Conversations regarding race aren’t just taking place between Black and White Americans, but within the Black community as well.
For the first time in my life, the conversations with my black friends are dominated by the question, ‘what do we have to do to further change things?’ Black people not only want change, but want to use whatever skills and resources that they have in order to be part of the change.
For the first time, I’m truly seeing people being the change that they want to see.
In order to correct any injustices going on in America, we can never stop talking about them. Real conversations can lead to real solutions, if it is in fact solutions that we are looking for.
The Jewish community has not and will not let the world forget about the the holocaust (rightfully so), and they have demanded and received tangible retribution for their pain and suffering.
Indian Americans have not let the world forget about how their entire society was decimated (rightfully so), and they demanded and received retribution for their pain and suffering.
While Black Americans, have been protesting and marching, the LGBTQ community has not let the world forget about the injustices they encounter on a daily basis, so much so that they have gotten legislation passed specifically to protect and empower their community.
When it comes to Black America, we are told that we should let go of the 400+ years of legal enslavement that our ancestors endured. We are told that we should not talk about it because it was so long ago, and racism no longer exists now, so we should be quiet and pull ourselves up by our own bootstraps.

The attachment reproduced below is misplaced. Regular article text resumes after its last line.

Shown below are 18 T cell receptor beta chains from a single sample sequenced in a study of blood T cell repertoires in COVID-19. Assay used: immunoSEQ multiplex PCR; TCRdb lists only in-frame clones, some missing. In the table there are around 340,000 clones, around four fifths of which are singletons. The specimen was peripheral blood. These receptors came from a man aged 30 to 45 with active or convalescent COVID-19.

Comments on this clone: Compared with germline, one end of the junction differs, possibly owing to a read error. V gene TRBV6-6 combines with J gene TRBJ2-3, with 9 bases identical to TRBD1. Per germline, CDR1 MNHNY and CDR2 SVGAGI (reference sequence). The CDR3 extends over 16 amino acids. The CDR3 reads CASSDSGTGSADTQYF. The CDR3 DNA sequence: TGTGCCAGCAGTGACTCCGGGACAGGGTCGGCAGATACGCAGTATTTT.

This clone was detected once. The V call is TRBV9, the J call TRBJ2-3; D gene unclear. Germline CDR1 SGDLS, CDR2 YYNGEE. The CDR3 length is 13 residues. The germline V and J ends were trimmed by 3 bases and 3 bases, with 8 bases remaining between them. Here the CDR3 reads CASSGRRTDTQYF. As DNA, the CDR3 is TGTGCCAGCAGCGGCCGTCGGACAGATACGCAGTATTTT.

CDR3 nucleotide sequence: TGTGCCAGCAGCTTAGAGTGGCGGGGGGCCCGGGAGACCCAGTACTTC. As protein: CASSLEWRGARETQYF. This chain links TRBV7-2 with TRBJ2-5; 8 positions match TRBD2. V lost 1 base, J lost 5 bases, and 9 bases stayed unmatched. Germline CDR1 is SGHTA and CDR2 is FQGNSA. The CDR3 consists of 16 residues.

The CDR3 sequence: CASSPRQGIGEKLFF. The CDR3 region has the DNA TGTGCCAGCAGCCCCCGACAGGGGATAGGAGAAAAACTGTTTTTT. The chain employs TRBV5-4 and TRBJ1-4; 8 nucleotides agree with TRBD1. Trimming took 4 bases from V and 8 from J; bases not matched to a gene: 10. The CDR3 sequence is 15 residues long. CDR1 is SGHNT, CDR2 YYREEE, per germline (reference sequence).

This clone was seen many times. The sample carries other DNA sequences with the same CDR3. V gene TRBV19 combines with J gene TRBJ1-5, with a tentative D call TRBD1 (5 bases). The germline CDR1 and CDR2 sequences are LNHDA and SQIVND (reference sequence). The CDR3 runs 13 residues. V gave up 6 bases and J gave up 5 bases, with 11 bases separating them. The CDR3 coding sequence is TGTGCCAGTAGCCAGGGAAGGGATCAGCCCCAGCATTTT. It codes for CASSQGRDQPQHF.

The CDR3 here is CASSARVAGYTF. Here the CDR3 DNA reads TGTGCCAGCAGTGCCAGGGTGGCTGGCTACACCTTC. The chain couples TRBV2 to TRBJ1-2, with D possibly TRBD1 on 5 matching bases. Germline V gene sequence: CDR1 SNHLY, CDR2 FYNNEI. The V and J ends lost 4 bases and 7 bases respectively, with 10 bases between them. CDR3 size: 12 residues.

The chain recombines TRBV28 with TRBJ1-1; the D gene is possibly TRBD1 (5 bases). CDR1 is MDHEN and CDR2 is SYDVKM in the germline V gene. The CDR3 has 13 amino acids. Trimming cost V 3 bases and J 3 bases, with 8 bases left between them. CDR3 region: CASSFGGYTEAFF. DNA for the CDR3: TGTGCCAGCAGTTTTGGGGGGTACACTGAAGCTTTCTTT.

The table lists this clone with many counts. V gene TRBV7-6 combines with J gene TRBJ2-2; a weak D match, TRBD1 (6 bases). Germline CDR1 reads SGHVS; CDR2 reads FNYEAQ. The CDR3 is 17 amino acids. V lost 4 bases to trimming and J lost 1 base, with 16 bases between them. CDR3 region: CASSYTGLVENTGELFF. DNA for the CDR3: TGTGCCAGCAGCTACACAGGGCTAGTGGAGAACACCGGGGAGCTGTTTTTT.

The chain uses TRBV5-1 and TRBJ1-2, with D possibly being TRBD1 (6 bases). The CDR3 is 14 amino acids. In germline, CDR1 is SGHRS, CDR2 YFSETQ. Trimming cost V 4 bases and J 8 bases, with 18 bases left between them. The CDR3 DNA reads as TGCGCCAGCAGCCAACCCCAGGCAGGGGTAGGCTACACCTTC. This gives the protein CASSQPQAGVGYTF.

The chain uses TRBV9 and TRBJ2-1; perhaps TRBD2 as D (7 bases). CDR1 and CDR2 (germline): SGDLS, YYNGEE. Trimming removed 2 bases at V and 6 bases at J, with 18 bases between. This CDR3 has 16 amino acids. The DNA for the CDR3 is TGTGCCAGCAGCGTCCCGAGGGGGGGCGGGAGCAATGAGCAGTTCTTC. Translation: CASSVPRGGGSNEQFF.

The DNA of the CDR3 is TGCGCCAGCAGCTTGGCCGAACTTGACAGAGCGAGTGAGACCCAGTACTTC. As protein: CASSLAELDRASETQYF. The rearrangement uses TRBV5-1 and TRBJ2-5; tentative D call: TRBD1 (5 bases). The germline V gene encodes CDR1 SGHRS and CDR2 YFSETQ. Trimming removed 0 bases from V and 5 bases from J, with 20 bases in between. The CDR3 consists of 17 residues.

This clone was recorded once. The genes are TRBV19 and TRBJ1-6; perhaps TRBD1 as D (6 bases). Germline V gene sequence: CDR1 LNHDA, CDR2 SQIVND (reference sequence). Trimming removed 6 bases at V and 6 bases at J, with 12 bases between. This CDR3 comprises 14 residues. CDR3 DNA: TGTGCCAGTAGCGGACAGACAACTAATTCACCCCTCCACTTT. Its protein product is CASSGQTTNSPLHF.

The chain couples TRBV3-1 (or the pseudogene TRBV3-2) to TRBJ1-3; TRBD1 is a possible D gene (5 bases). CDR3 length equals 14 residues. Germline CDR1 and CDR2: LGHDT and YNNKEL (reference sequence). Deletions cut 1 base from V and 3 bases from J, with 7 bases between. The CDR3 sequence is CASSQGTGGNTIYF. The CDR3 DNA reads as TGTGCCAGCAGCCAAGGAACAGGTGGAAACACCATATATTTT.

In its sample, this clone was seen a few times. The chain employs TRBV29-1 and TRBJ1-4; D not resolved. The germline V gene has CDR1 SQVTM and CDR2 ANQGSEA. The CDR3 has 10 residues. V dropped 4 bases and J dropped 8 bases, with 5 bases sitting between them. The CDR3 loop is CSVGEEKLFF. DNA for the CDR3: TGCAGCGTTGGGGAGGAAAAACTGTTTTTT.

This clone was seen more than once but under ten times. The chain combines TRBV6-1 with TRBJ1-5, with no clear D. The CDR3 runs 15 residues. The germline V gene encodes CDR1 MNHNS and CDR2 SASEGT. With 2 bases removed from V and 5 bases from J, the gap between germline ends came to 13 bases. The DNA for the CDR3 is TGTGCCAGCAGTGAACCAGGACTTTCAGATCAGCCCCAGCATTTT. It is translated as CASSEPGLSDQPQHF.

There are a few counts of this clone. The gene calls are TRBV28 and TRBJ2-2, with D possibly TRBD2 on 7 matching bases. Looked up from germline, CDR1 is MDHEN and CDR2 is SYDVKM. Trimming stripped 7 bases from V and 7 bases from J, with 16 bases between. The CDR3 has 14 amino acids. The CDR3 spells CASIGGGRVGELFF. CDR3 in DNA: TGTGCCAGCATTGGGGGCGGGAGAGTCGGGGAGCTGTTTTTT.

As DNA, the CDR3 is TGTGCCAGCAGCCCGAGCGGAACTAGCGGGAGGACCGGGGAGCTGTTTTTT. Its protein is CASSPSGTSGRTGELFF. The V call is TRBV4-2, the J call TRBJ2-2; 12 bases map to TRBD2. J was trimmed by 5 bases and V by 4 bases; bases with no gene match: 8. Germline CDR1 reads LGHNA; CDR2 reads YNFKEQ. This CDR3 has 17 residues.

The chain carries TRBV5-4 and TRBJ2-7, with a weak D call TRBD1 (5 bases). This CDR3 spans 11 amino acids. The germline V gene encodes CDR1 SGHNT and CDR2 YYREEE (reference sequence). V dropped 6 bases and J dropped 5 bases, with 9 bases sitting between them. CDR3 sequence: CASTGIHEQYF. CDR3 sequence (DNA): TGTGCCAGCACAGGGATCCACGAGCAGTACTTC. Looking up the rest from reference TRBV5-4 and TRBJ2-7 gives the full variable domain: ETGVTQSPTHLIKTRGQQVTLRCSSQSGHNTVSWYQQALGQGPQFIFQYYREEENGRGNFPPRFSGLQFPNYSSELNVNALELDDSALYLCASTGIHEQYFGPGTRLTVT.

But if we are to create change, we can never stop talking the lasting economic and psychological effects that Black people have endured since being forced to this country. The Black American experience is unique, and should be dealt with in a unique manner.
Until Black Americans, like other groups, are recognized as ‘five-fifths’ human beings in this country, we should never stop having conversations about how the past is connected to our present state, in order to create a better future.
Change is possible. Change is inevitable. Changes in the state of Black America is happening, and is long overdue.
Change begins with respectful, open, and honest dialogue. And until we have that, in the words of the great American philosopher, Tupac Shakur,
“And still I see no changes…”